GPU-accelerated Bounding for Branch-and-Bound applied to a Permutation Problem using Data Access Optimization
John Wiley & Sons
Branch-and-Bound (B\&B) algorithms are attractive methods for solving to optimality combinatorial optimization problems using an implicit enumeration of a dynamically built tree-based search space. Nevertheless, they are time-consuming when dealing with large problem instances. Therefore, pruning tree nodes (subproblems) is traditionally used as a powerful mechanism to reduce the size of the explored search space. Pruning requires to perform the bounding operation which consists of applying a lower bound function to the subproblems generated during the exploration process. Preliminary experiments performed on the Flow-Shop scheduling problem (FSP) have shown that the bounding operation consumes over $98\%$ of the execution time of the B\&B algorithm. In this paper, we investigate the use of GPU computing as a major complementary way to speed up the search. We revisit the design and implementation of the parallel bounding model on GPU accelerators. The proposed approach enables data access optimization. Extensive experiments have been carried out on well-known FSP benchmarks using an Nvidia Tesla C2050 GPU card. Compared to a CPU-based single core execution using an Intel Core i7-970 processor without GPU, speedups higher than $100$ times faster are achieved for large problem instances. At an equivalent peak performance, GPU-accelerated B\&B is twice faster than its multi-core counterpart.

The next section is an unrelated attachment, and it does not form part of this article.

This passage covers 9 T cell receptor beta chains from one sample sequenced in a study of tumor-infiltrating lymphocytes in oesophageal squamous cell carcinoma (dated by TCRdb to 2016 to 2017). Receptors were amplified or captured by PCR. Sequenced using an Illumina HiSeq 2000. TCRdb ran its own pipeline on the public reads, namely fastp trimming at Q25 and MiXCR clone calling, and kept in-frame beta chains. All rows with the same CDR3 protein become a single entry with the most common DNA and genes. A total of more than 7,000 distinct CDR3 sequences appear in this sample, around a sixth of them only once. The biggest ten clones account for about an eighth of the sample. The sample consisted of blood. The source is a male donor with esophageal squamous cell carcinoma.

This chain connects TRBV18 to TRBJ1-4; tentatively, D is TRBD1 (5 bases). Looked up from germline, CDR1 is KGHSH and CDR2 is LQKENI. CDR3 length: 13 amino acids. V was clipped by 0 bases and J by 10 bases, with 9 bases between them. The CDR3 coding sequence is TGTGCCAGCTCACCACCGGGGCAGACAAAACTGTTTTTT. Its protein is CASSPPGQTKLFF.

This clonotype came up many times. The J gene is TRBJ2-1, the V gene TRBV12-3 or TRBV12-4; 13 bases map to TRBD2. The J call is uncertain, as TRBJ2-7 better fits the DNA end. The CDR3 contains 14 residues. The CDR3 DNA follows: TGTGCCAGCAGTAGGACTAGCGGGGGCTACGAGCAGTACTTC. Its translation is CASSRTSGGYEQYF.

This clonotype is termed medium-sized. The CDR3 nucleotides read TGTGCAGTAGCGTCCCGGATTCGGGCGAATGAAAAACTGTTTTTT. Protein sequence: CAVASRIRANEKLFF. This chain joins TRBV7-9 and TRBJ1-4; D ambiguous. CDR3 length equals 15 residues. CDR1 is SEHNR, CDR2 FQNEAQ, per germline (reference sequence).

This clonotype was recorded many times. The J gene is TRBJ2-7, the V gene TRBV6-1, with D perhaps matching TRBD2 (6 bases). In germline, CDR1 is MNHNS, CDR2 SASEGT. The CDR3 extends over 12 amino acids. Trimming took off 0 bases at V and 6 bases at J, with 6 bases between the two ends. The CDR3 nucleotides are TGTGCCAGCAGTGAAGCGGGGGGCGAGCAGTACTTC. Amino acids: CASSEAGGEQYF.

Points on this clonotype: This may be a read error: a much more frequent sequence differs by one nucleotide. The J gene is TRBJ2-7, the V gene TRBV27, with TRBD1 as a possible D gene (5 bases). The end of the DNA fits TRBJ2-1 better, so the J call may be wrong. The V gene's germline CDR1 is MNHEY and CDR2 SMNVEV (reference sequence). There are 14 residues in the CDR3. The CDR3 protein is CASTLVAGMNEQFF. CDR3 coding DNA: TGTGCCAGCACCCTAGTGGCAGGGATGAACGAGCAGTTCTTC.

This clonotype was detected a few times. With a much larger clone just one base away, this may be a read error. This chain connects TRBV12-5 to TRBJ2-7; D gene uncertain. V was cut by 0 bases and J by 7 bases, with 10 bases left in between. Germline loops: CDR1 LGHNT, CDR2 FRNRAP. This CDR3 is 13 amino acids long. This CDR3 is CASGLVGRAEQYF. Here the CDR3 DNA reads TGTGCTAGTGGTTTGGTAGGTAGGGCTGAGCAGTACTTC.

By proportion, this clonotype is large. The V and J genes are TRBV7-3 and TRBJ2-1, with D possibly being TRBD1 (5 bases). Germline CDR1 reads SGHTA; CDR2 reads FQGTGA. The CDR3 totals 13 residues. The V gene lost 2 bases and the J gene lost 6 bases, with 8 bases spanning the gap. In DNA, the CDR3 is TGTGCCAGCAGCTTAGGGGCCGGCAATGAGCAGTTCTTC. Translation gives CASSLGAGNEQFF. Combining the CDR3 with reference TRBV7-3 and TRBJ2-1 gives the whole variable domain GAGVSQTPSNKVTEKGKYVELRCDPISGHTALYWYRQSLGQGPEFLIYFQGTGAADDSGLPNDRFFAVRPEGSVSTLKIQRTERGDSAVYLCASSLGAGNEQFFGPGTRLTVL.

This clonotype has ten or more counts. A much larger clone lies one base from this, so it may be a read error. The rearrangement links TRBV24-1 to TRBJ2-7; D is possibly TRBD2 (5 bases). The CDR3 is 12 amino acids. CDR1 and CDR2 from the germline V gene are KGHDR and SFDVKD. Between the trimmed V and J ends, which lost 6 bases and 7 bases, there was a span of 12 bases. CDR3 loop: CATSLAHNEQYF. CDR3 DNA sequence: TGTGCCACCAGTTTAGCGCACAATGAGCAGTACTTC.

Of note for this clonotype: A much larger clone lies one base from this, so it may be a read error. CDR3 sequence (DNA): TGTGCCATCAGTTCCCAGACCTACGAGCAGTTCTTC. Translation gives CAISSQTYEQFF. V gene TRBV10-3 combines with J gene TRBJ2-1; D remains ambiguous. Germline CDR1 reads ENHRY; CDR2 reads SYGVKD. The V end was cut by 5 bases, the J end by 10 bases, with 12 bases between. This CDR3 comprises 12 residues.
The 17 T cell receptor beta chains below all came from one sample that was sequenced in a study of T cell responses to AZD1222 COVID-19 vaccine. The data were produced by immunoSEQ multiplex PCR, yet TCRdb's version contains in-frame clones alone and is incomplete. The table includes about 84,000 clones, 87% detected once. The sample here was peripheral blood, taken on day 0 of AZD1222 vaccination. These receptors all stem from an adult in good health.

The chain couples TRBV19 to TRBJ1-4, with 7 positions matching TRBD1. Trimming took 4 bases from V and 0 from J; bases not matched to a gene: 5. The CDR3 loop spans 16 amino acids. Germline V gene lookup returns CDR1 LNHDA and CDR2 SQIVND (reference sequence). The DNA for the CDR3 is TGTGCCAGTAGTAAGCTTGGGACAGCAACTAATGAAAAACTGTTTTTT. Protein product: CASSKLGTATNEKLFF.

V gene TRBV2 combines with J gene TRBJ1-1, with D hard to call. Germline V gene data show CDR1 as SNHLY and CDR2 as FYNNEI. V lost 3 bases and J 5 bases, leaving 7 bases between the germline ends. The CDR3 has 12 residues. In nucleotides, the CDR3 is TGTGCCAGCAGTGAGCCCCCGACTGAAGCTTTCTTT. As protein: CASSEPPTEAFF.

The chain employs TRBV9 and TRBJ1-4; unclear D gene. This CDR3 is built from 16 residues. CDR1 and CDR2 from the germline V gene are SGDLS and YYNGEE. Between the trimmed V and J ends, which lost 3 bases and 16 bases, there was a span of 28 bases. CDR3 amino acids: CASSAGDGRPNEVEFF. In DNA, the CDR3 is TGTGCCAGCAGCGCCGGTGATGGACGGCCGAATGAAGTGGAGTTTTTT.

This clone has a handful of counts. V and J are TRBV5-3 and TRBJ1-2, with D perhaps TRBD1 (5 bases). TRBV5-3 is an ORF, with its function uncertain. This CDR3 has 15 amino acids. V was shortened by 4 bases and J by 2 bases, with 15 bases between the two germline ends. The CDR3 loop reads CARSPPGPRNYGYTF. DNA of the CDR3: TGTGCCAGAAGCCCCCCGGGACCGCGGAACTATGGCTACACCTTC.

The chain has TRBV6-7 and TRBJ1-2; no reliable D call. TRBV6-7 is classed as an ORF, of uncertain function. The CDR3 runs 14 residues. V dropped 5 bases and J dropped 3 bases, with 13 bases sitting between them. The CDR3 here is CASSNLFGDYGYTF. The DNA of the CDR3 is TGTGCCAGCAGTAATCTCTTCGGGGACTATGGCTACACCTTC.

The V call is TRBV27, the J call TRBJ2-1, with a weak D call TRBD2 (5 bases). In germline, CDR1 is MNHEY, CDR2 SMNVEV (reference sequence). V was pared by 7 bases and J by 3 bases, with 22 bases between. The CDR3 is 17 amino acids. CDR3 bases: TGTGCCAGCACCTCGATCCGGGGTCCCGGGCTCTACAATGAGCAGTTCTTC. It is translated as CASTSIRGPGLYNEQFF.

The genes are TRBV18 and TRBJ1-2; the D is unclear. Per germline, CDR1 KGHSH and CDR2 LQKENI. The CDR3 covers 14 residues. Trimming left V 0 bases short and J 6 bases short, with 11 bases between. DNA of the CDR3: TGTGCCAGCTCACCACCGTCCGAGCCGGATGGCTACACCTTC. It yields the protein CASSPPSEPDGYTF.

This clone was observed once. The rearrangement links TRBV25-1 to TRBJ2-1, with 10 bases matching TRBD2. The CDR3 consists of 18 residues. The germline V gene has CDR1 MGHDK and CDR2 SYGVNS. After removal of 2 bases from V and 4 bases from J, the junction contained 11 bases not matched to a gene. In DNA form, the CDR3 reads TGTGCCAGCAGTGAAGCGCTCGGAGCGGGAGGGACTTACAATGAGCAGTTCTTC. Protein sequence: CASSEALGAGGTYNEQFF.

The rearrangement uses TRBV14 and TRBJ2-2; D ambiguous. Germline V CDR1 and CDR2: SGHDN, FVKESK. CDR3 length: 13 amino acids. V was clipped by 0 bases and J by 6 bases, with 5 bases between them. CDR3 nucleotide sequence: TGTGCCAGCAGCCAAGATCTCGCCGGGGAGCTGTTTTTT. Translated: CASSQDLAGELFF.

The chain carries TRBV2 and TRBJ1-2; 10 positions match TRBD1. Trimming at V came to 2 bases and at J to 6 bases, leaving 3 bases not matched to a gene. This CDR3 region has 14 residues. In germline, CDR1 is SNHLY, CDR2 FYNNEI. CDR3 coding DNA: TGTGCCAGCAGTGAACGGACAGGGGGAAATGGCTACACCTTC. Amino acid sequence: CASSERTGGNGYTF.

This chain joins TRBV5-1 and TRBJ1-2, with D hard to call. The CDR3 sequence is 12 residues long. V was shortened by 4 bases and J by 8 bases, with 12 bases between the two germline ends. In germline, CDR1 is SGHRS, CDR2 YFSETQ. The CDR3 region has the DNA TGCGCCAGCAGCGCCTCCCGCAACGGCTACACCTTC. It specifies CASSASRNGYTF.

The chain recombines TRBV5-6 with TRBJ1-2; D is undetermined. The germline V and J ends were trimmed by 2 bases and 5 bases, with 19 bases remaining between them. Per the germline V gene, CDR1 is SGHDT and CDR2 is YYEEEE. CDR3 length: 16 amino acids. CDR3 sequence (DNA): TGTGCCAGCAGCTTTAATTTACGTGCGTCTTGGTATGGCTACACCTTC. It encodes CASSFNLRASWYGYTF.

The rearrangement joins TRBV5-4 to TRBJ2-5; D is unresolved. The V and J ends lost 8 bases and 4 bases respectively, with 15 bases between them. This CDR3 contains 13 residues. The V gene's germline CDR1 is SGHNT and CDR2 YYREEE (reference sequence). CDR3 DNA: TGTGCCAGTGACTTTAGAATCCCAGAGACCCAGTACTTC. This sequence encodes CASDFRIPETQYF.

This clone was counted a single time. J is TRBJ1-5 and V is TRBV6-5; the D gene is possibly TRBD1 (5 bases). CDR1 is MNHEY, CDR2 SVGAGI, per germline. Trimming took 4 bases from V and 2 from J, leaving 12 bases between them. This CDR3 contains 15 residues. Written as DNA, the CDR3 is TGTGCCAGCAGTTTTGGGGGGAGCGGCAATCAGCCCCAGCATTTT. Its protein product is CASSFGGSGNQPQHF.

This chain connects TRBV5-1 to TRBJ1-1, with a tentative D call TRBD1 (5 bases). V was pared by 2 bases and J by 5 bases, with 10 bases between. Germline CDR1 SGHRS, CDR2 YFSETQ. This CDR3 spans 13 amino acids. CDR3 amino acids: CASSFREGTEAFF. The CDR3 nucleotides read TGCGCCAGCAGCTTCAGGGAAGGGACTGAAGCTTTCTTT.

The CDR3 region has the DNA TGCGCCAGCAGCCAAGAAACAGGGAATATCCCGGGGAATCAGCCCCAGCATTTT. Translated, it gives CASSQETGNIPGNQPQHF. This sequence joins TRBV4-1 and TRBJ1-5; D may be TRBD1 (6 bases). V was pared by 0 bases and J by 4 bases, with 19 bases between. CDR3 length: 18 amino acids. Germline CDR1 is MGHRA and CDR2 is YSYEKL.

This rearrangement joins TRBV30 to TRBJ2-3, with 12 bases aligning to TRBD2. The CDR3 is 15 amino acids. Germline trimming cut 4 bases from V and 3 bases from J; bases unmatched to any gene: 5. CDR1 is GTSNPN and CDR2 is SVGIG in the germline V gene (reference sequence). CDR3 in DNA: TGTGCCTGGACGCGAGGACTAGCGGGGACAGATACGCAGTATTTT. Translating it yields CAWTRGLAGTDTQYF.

Massively Parallel Computing, GPU Computing, Branch-and-Bound Algorithms, Lower Bounding, Flow-Shop Scheduling